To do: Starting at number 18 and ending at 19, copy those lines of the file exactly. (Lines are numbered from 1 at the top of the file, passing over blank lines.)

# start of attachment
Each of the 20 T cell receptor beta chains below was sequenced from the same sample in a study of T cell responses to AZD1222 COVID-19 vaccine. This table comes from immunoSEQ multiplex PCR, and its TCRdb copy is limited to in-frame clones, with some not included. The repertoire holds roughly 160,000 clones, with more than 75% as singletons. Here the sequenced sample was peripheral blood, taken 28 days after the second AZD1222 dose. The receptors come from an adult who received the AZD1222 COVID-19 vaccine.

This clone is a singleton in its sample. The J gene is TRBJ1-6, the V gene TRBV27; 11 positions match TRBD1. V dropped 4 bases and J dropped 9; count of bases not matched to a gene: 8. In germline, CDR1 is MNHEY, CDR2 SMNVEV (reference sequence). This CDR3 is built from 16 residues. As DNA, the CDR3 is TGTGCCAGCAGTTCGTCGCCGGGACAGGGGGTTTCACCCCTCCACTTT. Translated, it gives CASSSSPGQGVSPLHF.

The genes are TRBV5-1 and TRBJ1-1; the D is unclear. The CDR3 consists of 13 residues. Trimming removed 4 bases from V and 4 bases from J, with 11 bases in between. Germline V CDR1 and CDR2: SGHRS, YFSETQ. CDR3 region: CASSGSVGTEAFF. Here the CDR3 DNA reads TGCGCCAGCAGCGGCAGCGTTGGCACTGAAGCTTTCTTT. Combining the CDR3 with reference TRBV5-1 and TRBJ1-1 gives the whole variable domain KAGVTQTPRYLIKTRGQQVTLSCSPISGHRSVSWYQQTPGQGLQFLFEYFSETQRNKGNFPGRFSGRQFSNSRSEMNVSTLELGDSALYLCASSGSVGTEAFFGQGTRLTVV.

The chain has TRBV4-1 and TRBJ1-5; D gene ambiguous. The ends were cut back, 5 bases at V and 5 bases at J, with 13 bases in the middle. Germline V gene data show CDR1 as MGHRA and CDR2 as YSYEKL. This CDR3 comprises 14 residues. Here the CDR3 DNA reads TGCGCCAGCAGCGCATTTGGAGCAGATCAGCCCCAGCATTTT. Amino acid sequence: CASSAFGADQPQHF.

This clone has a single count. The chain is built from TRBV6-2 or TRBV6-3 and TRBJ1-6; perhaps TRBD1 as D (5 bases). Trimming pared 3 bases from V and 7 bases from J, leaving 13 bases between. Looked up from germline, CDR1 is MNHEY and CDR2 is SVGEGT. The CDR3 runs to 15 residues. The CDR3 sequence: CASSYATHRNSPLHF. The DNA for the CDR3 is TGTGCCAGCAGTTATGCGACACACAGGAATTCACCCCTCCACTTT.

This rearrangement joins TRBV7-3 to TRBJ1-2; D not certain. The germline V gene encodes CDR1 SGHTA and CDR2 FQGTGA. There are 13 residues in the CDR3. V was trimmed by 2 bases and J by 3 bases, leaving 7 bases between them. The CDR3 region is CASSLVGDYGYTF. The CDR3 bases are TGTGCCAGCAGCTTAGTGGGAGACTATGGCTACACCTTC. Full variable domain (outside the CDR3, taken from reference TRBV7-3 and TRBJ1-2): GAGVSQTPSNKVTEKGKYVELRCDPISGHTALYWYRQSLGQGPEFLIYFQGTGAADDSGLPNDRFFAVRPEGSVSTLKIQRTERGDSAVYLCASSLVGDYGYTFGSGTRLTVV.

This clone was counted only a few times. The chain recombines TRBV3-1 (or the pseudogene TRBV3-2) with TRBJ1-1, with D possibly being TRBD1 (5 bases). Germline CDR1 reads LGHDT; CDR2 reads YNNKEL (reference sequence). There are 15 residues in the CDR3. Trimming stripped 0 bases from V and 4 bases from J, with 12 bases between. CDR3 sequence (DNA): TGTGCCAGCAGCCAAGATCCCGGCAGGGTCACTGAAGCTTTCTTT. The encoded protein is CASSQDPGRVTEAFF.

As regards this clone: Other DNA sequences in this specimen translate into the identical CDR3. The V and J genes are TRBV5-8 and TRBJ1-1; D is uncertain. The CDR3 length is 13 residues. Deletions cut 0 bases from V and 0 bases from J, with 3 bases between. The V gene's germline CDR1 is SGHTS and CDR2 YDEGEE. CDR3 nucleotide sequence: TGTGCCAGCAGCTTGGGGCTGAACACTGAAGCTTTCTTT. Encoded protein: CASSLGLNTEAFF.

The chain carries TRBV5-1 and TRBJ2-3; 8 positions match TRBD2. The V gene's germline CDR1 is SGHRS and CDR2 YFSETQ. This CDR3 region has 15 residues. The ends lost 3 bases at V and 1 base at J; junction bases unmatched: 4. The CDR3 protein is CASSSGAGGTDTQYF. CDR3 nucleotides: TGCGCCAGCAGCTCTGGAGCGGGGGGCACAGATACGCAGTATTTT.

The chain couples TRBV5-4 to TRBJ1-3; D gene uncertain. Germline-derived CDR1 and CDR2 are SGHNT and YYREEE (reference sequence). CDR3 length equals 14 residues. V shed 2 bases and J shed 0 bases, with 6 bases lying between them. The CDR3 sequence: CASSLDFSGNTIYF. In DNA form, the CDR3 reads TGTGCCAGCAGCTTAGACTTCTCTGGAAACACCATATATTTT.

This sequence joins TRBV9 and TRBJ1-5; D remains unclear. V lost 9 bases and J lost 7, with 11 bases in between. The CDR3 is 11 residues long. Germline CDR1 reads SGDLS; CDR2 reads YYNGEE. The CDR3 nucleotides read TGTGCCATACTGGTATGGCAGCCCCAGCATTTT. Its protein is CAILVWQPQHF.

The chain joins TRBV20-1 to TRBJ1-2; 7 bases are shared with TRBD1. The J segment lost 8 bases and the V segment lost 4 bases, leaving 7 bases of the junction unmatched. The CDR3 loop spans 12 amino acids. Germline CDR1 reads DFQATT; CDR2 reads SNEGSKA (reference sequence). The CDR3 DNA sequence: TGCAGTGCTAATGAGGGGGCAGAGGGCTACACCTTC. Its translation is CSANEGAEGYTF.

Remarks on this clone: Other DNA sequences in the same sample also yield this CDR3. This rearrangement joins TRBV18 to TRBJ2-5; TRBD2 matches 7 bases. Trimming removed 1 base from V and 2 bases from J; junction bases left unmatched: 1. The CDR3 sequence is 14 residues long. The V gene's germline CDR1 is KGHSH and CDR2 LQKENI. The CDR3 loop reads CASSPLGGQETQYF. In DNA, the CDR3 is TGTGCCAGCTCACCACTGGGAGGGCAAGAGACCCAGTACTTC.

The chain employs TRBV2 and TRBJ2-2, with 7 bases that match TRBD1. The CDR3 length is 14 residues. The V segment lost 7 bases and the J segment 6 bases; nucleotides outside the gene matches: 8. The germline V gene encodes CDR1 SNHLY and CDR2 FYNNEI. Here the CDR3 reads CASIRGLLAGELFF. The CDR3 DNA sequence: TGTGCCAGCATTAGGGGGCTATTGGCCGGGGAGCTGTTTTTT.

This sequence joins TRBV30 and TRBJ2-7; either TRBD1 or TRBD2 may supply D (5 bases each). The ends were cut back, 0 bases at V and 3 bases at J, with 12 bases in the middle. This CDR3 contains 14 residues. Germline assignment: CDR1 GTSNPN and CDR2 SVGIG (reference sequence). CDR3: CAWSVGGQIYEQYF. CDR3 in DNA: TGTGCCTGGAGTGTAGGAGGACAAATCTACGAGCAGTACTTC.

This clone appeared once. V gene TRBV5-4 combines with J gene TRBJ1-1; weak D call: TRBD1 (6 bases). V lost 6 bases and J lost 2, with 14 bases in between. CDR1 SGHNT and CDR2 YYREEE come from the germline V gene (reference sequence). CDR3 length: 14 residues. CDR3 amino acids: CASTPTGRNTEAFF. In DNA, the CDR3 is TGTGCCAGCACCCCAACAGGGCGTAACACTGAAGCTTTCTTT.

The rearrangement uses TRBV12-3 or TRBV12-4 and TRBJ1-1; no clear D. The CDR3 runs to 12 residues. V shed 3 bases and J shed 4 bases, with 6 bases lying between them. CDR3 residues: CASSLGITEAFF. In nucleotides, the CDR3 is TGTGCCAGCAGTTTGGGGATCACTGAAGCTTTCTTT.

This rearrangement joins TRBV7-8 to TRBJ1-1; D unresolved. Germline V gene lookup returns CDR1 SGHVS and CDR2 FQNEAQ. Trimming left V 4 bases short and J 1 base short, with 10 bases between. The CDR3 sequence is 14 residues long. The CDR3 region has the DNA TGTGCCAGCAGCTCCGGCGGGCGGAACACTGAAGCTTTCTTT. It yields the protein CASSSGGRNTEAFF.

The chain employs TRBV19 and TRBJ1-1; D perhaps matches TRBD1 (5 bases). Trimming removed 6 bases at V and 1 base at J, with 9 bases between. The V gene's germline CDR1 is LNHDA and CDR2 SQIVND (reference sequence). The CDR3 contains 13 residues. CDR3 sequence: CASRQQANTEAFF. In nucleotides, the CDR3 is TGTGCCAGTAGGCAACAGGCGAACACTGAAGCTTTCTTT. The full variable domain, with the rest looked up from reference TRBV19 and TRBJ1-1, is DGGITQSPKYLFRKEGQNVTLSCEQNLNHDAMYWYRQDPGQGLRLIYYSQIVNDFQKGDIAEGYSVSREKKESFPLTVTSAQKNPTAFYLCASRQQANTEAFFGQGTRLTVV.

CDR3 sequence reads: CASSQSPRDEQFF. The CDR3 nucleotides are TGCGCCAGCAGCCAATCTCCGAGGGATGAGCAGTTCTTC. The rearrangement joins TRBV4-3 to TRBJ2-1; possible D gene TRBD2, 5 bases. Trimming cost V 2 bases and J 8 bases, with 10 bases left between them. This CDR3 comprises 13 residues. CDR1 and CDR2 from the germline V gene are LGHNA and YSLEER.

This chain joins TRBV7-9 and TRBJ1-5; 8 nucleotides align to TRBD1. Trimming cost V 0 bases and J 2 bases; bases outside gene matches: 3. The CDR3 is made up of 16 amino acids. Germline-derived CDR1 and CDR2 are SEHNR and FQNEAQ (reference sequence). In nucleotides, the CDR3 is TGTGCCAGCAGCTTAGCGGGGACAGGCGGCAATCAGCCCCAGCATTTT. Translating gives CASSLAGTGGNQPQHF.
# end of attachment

This rearrangement joins TRBV7-8 to TRBJ1-1; D unresolved. Germline V gene lookup returns CDR1 SGHVS and CDR2 FQNEAQ. Trimming left V 4 bases short and J 1 base short, with 10 bases between. The CDR3 sequence is 14 residues long. The CDR3 region has the DNA TGTGCCAGCAGCTCCGGCGGGCGGAACACTGAAGCTTTCTTT. It yields the protein CASSSGGRNTEAFF.

The chain employs TRBV19 and TRBJ1-1; D perhaps matches TRBD1 (5 bases). Trimming removed 6 bases at V and 1 base at J, with 9 bases between. The V gene's germline CDR1 is LNHDA and CDR2 SQIVND (reference sequence). The CDR3 contains 13 residues. CDR3 sequence: CASRQQANTEAFF. In nucleotides, the CDR3 is TGTGCCAGTAGGCAACAGGCGAACACTGAAGCTTTCTTT. The full variable domain, with the rest looked up from reference TRBV19 and TRBJ1-1, is DGGITQSPKYLFRKEGQNVTLSCEQNLNHDAMYWYRQDPGQGLRLIYYSQIVNDFQKGDIAEGYSVSREKKESFPLTVTSAQKNPTAFYLCASRQQANTEAFFGQGTRLTVV.